LET IT aLL sTART hERE
For Catholics who care...
A woman is given a Bible as a Christmas gift. Minutes after opening the extravagant wrappings of red ribbon and elegant paper, a man who was looking on asked: "May I see your Bible? I would like to read the psalms."
What should the woman have done? Should she have said: "I'm sorry. No. I won't share The Word with you; even though I recognize your need. I can't. The book is valuable and somewhat fragile and must be preserved. I will take it home and put it in a place of honor...perhaps my coffee table." Or this: "By all means! Let's turn to the psalms right now. Take the Bible and read it. Keep it as long as you need to. I am happy to share The Word with you...."
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One of the most difficult challenges we Catholics are faced with is bringing about conversion in a world where many People don't believe that God exists at all. It is probably more difficult to evangelize in this day and age than when Jesus' original 12 disciples were sent out to spread the Good News of The Gospel. The fact is that in the beginning of the Christ phenomenon, the majority of people did believed in a god - in one form or another. And, it was their willingness to believe, and the gift of Faith, that motivated their quest for the Truth.
That being said, I believe one of the most demanding parts of our mission, when answering The Call to the New Evangelization, is to convert those people who already think that they are Catholic to (real or true) Catholicism. They are the people who vaguely remember their childhood catechism, who trip over the words of familiar prayers, and who bury a statue of Saint Joseph upside down in their backyard, or carry a Knight's of Columbus card in their wallets as though it were a "get out of jail free" card. They are the ones who say: I got my own thing going on with God.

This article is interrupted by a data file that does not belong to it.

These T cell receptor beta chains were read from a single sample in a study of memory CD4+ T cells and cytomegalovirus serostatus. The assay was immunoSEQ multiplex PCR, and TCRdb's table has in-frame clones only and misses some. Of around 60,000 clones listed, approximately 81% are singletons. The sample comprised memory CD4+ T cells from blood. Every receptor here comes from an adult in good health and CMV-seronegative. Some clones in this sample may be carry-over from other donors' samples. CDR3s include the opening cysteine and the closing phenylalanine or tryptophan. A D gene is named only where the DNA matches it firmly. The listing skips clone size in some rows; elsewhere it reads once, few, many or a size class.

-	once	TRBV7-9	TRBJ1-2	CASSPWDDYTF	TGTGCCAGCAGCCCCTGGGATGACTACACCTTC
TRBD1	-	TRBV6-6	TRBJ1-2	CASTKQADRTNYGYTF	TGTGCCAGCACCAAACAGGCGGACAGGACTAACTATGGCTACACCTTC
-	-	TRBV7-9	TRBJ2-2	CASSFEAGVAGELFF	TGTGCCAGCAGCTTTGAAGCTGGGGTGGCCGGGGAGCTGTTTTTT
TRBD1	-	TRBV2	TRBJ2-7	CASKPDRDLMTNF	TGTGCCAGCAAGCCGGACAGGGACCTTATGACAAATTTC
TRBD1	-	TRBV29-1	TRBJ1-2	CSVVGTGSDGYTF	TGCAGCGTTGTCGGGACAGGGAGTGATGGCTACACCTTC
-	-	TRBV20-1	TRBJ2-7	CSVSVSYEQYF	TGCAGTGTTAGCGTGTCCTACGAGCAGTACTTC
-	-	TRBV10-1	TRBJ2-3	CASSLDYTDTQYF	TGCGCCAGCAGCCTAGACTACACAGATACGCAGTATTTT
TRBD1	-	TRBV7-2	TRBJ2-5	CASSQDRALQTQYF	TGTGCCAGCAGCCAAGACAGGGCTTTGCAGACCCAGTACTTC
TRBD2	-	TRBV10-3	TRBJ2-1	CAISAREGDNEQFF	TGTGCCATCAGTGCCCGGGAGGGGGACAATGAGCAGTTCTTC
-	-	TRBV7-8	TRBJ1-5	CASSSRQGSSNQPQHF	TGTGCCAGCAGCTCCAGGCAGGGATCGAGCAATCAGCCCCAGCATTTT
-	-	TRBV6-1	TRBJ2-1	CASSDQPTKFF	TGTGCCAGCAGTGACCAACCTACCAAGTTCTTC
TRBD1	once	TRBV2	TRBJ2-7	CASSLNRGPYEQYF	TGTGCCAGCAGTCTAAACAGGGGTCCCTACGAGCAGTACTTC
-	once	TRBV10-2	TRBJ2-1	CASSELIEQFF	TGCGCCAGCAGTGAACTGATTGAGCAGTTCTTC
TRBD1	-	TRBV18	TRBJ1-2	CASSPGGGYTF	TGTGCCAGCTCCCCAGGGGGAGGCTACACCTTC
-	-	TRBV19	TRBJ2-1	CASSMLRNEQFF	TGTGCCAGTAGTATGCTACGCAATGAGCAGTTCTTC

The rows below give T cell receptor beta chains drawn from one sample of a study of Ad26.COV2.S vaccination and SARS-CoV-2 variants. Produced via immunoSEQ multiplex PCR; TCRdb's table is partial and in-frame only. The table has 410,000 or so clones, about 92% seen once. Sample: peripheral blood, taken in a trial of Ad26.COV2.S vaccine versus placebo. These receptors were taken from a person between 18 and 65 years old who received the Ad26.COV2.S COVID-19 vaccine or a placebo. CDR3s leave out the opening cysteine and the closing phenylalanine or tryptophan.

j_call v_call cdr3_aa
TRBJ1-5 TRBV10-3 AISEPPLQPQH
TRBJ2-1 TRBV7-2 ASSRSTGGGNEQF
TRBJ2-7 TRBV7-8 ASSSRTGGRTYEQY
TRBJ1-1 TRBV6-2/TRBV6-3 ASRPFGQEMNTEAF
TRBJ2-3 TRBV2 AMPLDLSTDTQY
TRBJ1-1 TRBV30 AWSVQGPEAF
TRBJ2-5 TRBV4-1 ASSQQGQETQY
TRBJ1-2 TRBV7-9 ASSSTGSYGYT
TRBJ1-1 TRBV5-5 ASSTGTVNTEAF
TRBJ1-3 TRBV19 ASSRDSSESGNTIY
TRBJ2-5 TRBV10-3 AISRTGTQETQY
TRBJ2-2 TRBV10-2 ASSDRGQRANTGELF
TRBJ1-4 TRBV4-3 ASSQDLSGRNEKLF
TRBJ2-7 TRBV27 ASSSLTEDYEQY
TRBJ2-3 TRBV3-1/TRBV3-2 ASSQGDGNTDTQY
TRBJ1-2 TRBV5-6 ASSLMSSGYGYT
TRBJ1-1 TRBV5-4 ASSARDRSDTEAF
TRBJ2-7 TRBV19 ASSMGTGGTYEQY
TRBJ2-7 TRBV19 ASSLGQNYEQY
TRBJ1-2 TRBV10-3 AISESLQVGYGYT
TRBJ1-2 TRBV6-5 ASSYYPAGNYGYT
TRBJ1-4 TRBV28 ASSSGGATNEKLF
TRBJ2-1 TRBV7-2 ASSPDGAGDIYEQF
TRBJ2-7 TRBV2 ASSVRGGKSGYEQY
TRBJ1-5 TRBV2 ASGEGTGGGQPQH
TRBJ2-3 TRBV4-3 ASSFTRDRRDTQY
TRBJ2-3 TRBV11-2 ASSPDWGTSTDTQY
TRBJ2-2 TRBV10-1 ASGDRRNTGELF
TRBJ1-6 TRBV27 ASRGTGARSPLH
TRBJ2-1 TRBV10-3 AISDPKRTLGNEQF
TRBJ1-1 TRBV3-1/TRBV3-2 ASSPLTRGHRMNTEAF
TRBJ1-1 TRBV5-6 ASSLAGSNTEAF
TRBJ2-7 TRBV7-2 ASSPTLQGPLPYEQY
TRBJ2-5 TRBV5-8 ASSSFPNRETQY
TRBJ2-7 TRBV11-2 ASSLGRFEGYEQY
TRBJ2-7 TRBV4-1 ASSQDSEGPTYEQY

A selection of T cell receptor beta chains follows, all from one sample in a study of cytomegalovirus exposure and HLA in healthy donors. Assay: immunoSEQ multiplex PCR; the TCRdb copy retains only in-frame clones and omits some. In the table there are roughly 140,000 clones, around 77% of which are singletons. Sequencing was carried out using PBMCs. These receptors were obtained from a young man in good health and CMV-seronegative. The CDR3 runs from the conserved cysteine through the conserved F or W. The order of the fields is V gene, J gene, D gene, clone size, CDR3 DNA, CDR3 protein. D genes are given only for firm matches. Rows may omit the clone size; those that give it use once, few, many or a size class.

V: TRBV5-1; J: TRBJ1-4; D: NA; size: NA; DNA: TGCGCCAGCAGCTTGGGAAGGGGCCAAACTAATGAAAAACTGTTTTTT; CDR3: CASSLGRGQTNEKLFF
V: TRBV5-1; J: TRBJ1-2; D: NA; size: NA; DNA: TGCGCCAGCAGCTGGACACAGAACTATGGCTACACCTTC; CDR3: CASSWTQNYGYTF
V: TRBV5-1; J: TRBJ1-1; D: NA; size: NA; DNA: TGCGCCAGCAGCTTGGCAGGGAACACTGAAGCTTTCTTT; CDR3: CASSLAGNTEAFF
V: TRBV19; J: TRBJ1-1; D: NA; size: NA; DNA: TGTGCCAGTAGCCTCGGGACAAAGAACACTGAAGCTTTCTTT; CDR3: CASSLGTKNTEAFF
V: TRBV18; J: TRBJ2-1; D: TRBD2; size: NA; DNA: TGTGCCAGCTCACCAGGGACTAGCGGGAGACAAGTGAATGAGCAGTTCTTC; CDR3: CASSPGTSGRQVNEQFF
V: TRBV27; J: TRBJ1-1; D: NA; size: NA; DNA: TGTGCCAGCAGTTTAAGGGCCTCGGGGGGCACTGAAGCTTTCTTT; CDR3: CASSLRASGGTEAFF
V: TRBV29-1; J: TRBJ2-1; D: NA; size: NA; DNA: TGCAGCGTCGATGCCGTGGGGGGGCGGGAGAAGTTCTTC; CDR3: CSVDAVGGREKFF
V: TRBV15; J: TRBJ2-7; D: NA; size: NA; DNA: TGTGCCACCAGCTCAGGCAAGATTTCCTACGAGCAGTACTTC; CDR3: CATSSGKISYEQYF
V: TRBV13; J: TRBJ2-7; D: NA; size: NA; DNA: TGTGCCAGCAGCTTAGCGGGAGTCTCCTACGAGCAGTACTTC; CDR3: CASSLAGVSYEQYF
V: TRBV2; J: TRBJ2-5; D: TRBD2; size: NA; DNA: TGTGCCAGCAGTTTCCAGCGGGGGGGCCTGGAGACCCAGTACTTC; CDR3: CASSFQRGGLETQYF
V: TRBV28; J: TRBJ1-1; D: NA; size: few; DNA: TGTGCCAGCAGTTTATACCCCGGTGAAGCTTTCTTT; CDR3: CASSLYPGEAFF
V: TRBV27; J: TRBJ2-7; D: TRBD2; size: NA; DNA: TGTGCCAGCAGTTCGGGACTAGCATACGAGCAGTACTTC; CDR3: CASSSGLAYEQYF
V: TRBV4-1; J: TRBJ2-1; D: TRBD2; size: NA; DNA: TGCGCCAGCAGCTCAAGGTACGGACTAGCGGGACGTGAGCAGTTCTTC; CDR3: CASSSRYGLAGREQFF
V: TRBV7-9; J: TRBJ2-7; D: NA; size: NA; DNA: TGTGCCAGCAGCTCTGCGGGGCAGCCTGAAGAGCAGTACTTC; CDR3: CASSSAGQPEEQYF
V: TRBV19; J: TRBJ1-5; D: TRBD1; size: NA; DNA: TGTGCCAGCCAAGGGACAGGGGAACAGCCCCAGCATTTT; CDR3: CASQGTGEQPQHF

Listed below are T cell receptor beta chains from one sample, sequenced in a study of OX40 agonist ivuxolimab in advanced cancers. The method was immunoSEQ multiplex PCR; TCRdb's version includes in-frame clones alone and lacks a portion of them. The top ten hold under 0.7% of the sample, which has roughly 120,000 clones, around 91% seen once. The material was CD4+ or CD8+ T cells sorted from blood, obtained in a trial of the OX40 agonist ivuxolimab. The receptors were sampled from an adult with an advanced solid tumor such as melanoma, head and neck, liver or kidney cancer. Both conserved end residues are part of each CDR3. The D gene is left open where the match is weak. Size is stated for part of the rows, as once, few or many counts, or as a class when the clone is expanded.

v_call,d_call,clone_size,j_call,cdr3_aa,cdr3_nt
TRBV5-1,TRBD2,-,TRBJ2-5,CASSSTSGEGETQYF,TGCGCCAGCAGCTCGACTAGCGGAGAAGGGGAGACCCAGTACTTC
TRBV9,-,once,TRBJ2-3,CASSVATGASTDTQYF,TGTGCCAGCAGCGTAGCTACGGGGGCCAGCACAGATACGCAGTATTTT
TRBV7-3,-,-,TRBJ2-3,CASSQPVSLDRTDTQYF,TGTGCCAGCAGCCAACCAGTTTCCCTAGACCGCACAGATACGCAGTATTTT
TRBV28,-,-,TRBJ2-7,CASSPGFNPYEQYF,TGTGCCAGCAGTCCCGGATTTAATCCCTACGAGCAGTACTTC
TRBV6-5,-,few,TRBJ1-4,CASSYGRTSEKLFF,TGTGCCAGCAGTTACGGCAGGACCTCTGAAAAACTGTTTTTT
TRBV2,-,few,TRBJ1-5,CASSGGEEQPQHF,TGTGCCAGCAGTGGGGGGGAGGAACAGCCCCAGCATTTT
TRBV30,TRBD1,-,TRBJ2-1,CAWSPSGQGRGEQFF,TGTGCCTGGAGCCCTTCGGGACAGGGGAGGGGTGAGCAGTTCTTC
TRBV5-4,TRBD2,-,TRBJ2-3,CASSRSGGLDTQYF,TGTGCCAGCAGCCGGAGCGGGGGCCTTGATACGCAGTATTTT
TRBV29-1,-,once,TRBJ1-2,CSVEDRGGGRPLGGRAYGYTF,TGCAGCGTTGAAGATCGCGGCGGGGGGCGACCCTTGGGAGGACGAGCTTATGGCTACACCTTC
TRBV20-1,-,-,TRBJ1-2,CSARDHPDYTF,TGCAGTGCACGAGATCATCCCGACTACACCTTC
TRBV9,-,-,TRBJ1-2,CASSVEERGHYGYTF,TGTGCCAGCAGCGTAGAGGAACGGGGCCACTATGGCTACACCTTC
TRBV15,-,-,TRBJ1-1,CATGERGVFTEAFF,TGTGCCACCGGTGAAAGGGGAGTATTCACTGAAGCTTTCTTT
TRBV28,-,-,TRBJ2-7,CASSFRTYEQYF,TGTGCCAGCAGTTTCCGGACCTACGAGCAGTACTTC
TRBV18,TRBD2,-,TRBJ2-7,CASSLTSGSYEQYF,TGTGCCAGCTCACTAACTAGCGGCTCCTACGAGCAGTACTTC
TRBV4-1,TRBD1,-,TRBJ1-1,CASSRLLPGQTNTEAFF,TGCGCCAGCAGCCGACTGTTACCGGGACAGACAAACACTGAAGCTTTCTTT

How can we reach these folks? How do we encourage people - who think they are already Catholic - to redefine their experience so that Christianity (or being a true Christian?) informs their lives and guides their hearts? How do we convince the ones who do not see the need for, because they feel that they have already "jumped through the hoops" required of them by, the Catholic Church (being Baptized, attending Sunday Mass, and receiving an occasional sacrament ) that there is more to being a Catholic Christian than arbitrarily fulfilling the basic requirements of the Church? How do we help people find delight and amazement inside the framework of their Lives of Faith?
Christianity must return to that place in people's lives where it governs the way they see the world and it governs the way they live their lives and respond to one another. The problem is: No one enjoys being governed! So now what? In a culture where people have become their own god, how might we encourage them to eliminate that false idol so that one day they might turn and say: " My Lord and my God", and not be looking in the mirror?
Christianity is: The love of God and the love of neighbor.
What Christianity isn't...is the love of self.
Recently, I learned about "Pray 60", a campaign to encourage schools, leagues, and coaches to not schedule games or practices for kids until after 1pm on Sundays. (This is a play on the National Football Leagues "Play 60" exercise campaign for children.) I love the sentiment behind the efforts of this Grass Roots movement! I love how "Pray 60" wants to change the world one kid at a time by pushing back at the attempt to push God aside. I love how there are Believers out there willing to do all they can to stop the erosion of Faith. I love the energy and commitment Coach Thomas Cronin (of St. Joseph's Parish, Greenfield Center, NY) has shown in establishing this ministry. And I am offering this personal testimony on behalf of Cronin's declaration: "We love sports, but we love God more!"